FR Doc 03-5510
[Federal Register: March 7, 2003 (Volume 68, Number 45)]
[Notices]               
[Page 11142-11143]
From the Federal Register Online via GPO Access [wais.access.gpo.gov]
[DOCID:fr07mr03-132]                         

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DEPARTMENT OF THE INTERIOR

National Park Service

Notice of Inventory Completion: Walter Elwood Museum and the 
Greater Amsterdam School District, Amsterdam, NY

AGENCY: National Park Service, Interior.

ACTION: Notice.

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    Notice is here given in accordance with the Native American Graves 
Protection and Repatriation Act (NAGPRA), 25 U.S.C. 3003, Sec. 5, of 
the completion of an inventory of human remains and associated funerary 
objects in the possession of Walter Elwood Museum, Amsterdam, NY, and 
in the control of the Greater Amsterdam School District, Amsterdam, NY. 
These human remains and associated funerary objects were removed from a 
site in Montgomery County, NY.
    This notice is published as part of the National Park Service's 
administrative responsibilities under NAGPRA, 25 U.S.C. 3003, Sec. 5 
(d)(3). The determinations within this notice are the sole 
responsibility of the museum, institution, or Federal agency that has 
control of these Native American human remains and associated funerary 
objects. The National Park Service is not responsible for the 
determinations within this notice.
    A detailed assessment of the human remains was made by the Walter 
Elwood Museum professional staff in consultation with representatives 
of the Akwesasne Mohawk Nation.
    In 1903 and 1904, human remains representing a minimum of four 
individuals were removed from the Wemp site (NYSM site [numsign]1100) 
near the hamlet of Fort Hunter in the town of Florida, Montgomery 
County, NY. The human remains were removed either by a farmer or a 
canal worker during gravel excavations to repair the Erie Canal, and 
subsequently were purchased by Mr. Max Reid. Mr. Reid's daughter, Mrs. 
Frazier Whitcomb, inherited the human remains from her father. In 1948, 
Mrs. Whitcomb donated the human remains to the Walter Elwood Museum. No 
known individuals were identified. The five associated funerary objects 
are pottery sherds.
    The pottery sherds represent types common during the Late Woodland 
period that preceded the historic Mohawk settlement at Fort Hunter. The 
burials excavated at the Wemp site were located on a gravel ridge east 
of Fort Hunter where Mohawk groups established one of two remaining 
villages in the Mohawk Valley in the

[[Page 11143]]

early 18th century. The historically documented ``Lower Mohawk 
Castle,'' also known as ``Tionondoroge'' or ``Tehandaloga,'' is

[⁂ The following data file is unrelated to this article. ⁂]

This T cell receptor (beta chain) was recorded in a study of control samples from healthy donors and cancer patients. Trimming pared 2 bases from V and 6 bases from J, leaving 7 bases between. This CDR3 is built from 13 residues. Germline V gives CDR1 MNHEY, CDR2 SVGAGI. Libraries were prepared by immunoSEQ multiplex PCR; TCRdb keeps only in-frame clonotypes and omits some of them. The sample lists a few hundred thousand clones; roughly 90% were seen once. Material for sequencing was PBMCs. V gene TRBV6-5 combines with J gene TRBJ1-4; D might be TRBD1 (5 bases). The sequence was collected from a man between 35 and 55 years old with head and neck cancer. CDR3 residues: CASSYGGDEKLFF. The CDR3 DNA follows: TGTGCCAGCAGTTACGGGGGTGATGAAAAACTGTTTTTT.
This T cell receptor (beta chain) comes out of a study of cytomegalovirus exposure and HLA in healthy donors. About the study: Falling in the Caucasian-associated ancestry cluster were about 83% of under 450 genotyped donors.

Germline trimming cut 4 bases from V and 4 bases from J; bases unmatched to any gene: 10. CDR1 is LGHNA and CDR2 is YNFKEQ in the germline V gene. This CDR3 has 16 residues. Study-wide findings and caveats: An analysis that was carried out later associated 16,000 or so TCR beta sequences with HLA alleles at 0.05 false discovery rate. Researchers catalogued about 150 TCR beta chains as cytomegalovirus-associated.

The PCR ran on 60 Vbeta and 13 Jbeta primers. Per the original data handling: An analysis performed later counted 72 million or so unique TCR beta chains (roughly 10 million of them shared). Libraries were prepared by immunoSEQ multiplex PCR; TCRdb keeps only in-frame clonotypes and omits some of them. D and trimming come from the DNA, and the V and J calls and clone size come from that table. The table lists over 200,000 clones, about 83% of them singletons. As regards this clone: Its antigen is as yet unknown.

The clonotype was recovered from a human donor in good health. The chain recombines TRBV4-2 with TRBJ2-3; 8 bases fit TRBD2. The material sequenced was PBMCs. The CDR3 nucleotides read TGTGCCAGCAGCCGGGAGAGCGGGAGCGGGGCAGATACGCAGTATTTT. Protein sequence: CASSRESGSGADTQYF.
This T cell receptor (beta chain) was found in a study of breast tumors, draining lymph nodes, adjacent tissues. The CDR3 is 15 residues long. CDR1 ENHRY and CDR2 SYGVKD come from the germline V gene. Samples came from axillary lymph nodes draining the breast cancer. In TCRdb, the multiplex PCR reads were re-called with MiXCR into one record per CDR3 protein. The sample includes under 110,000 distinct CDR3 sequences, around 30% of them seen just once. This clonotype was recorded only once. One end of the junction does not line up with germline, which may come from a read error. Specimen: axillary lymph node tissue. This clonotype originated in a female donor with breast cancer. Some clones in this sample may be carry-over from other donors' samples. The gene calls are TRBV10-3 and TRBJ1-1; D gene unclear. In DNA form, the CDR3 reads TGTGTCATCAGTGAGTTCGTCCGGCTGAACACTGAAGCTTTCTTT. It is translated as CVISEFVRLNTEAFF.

generally assumed to be associated with a settlement located near the 
confluence of the Schoharie Creek and the Mohawk River, which included 
the Wemp site cemetery. The Mohawk people established the settlement 
around 1710 and most had abandoned it by 1776.
    Officials of the Walter Elwood Museum have determined that, 
pursuant to 25 U.S.C. 3001, Sec. 2 (9-10), the human remains listed 
above represent the physical remains of at least four individuals of 
Native American ancestry. Officials of the Walter Elwood Museum have 
also determined that, pursuant to 25 U.S.C. 3001, Sec. (3)(A), the five 
objects listed above are reasonably believed to have been placed with 
or near individual human remains at the time of death or later as part 
of the death rite or ceremony. Lastly, officials of the Walter Elwood 
Museum have determined that, pursuant to 25 U.S.C. 3001, Sec. 2 (2), 
there is a relationship of shared group identity that can be reasonably 
traced between these Native American human remains and associated 
funerary objects and the Akwesasne Mohawk Nation.
    Representatives of any other Indian tribe that believes itself to 
be culturally affiliated with these human remains and associated 
funerary objects should contact Ronald E. Limoncelli, Superintendent, 
Greater Amsterdam School District, 11 Liberty Street, Amsterdam, New 
York 12101, telephone (518) 843-5217, before April 7, 2003. 
Repatriation of these human remains and associated funerary objects to 
the Akwesasne Mohawk Nation may proceed after that date if no 
additional claimants come forward.
    The Walter Elwood Museum is responsible for notifying the Akwesasne 
Mohawk Nation that this notice has been published.

    Dated: January 24, 2003.
John Robbins,
Assistant Director, Cultural Resources Stewardship and Partnerships.
[FR Doc. 03-5510 Filed 3-6-03; 8:45 am]

BILLING CODE 4310-70-S


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